It’s no secret that the Department of Public Safety is in need of dedicated public servants to fill the Alaska State Trooper and Alaska Wildlife Trooper ranks. With several dozen current vacancies and many retirements on the horizon, the urgency has never been greater to attract, hire and train qualified applicants. The DPS Recruitment Unit’s efforts have been nothing less than tireless. The personnel have attended 37 separate job fairs, or similar functions, in public venues during the past six months.
The hard work is beginning to pay off, and the number of initial applications for the State Trooper job class has risen from 111 for the Fall-2017 academy to 297 for Spring-2018 and a whopping 700+ projected for the Fall-2018 class. However, when it comes to recruitment, it isn’t all about the numbers: finding qualified applicants is more important and that hasn’t been quite as easy.
“We don’t hire perfect people,” said Lieutenant Derek DeGraaf, recruitment unit supervisor. “We hire people from all walks of life. Some of those people may have made some mistakes but have learned and grown from those mistakes. We look for people with good communication and decision making skills, and those with life experience and a willingness to serve the community.”
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The Department of Public Safety’s (DPS) Office of Professional Standards, a unit dedicated to the investigation of potential violations of internal policies by DPS employees, has initiated an internal investigation this week concerning the action taken by troopers during an earlier disturbance call to the Smith residence on 1-1-2018.
The Department of Public Safety takes violations of internal policies seriously, so it is important in any investigation to get the facts correct before reaching any conclusions about what occurred. That investigation is ongoing and may take several weeks to conclude. Since this investigation is about policy violations, these are personnel matters that are confidential by law.
The Department of Public Safety has a comprehensive 21 page policy concerning investigating incidents of Domestic Violence. That policy requires an arrest once probable cause has been establish in situations where the victim is placed in fear by words, conduct and/or is hurt by the aggressor. That policy was last updated in 2011 and, at my direction, is currently being reviewed to ensure it is up to date.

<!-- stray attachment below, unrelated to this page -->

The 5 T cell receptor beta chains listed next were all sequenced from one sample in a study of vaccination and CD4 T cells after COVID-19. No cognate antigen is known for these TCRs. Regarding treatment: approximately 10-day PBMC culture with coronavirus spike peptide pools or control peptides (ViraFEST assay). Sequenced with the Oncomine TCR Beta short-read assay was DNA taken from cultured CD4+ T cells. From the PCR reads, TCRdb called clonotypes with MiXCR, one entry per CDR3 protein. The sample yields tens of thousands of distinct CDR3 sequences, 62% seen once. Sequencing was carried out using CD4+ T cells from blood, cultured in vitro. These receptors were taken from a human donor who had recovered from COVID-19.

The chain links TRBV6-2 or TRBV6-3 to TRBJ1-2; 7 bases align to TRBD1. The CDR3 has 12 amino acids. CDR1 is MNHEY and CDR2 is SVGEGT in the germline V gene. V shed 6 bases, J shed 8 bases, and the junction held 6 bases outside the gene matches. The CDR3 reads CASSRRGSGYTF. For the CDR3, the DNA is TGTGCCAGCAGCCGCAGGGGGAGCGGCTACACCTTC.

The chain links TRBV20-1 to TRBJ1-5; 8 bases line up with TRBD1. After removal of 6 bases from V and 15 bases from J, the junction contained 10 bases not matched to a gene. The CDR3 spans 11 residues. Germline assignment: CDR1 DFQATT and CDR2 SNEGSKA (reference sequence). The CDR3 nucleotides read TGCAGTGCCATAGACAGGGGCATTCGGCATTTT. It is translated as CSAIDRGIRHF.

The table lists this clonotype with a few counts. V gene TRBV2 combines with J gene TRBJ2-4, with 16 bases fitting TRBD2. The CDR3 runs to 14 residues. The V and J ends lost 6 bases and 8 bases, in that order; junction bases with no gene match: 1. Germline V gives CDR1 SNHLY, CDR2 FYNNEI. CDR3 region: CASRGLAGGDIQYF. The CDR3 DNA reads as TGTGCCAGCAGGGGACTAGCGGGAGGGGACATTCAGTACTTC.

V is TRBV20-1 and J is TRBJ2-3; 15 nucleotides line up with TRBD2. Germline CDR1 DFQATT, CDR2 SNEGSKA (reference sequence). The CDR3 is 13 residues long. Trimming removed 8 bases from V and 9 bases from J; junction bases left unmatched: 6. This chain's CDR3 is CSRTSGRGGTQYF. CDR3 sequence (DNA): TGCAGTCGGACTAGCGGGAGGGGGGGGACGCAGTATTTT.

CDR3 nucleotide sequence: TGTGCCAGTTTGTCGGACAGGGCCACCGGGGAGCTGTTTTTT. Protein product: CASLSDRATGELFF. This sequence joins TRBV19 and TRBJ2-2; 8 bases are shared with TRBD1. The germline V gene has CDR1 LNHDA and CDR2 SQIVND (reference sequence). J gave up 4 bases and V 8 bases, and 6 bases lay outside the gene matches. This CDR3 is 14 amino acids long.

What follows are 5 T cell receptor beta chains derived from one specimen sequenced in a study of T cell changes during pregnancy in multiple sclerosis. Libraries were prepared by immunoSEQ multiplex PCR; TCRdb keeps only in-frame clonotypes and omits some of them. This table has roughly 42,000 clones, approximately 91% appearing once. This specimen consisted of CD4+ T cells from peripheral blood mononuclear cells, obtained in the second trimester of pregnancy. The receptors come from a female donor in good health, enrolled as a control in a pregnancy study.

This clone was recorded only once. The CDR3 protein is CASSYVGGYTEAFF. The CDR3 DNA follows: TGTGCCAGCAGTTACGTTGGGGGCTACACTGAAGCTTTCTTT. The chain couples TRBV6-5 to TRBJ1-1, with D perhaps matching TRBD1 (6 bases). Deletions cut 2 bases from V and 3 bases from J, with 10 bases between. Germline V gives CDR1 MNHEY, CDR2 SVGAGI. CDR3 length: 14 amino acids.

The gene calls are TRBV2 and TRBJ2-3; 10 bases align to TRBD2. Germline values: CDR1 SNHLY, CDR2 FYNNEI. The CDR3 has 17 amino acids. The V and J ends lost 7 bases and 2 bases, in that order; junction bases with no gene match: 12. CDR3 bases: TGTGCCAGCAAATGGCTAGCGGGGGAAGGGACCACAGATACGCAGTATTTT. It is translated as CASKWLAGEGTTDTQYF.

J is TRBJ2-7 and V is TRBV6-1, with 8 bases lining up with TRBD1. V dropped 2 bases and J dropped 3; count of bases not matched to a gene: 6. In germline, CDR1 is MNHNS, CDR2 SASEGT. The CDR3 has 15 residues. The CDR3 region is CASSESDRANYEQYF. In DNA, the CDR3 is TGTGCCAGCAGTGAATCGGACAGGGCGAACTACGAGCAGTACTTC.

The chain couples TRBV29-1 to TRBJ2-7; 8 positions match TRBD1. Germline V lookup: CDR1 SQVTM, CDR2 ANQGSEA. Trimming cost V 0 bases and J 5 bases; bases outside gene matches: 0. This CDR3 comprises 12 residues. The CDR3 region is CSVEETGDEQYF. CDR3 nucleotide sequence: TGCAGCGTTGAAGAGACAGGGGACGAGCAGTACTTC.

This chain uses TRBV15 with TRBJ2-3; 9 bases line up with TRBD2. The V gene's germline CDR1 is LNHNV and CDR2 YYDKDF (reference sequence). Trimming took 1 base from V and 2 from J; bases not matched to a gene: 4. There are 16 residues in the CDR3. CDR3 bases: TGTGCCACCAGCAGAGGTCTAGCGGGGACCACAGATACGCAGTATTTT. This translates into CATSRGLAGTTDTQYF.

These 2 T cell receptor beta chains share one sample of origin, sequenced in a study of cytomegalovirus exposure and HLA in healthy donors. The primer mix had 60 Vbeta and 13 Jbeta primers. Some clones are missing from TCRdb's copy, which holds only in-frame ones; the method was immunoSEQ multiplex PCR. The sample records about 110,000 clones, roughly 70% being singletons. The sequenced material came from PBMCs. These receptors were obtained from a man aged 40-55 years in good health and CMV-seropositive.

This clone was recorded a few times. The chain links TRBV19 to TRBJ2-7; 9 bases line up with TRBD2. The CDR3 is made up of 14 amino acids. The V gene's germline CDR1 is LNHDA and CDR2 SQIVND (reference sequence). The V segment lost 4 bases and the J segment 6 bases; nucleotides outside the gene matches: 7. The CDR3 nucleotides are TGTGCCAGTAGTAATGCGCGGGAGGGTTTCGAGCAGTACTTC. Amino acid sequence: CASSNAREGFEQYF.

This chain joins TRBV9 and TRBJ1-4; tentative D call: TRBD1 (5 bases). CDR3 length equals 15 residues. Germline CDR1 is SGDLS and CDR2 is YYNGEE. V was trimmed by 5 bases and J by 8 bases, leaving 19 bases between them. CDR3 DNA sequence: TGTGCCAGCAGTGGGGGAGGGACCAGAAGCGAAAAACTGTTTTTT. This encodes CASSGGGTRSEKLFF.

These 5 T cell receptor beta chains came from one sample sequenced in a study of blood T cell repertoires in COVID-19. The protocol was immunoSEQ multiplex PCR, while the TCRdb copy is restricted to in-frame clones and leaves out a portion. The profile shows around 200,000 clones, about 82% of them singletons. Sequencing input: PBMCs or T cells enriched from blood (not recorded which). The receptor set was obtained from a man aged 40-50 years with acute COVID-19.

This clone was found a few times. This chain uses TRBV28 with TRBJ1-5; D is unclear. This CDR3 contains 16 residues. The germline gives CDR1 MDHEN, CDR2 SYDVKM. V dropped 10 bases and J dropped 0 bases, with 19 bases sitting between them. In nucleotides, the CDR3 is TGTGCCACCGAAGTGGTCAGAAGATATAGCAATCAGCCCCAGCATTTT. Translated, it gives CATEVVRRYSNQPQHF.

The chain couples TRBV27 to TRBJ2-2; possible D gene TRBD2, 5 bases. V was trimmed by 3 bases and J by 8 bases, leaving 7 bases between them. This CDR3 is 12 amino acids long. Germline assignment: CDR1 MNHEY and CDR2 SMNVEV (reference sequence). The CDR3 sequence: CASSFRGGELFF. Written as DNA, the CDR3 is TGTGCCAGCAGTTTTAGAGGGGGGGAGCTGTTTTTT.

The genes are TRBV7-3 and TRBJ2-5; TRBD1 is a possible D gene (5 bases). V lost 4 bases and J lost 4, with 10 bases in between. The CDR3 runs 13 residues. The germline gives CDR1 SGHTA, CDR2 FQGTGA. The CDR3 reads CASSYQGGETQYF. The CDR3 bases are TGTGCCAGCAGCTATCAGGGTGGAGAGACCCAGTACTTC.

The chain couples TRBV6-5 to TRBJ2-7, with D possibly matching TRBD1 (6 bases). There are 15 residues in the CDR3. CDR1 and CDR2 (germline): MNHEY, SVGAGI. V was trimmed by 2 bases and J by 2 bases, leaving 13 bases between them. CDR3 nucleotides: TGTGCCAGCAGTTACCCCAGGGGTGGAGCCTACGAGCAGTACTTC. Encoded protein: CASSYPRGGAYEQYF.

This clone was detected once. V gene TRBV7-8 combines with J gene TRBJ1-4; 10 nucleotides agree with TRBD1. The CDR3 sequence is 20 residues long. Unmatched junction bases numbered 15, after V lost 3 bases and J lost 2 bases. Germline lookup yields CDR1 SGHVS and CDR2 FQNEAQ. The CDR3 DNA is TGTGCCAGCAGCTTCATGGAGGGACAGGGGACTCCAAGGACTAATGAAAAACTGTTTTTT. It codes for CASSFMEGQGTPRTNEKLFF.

An Alaska State Trooper did conduct a traffic stop on Mr. Smith late on New Year’s Eve. Mr. Smith successfully completed the requested field sobriety tests, so the decision not to arrest was made and that was relayed to him. Concerned about the level of impairment the Trooper then additionally requested a voluntary field breathe test and Mr. Smith complied. The Preliminary Breath Test (PBT) results are not admissible in court as to the level of intoxication, so Mr. Smith was provided a ride home. Such practices are discretionary and within our policy.
Any additional details into this incident could compromise the legal or personnel action that may occur.
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(Yakutat, Alaska) - Alaska is a sportsmen's paradise. Each year hundreds of thousands of fisherman from around the world descend on Alaska’s pristine waters in hopes of landing that barn-door halibut, record king or simply fill their freezers for the long winter ahead. In 2016 alone, over half a million sporting fishermen traveled here just to catch that one special fish. Sales of sport fishing licenses and king stamps in 2016 generated revenue in Alaska exceeding $20 million dollars. Truly, Alaska’s fisheries are something worth protecting.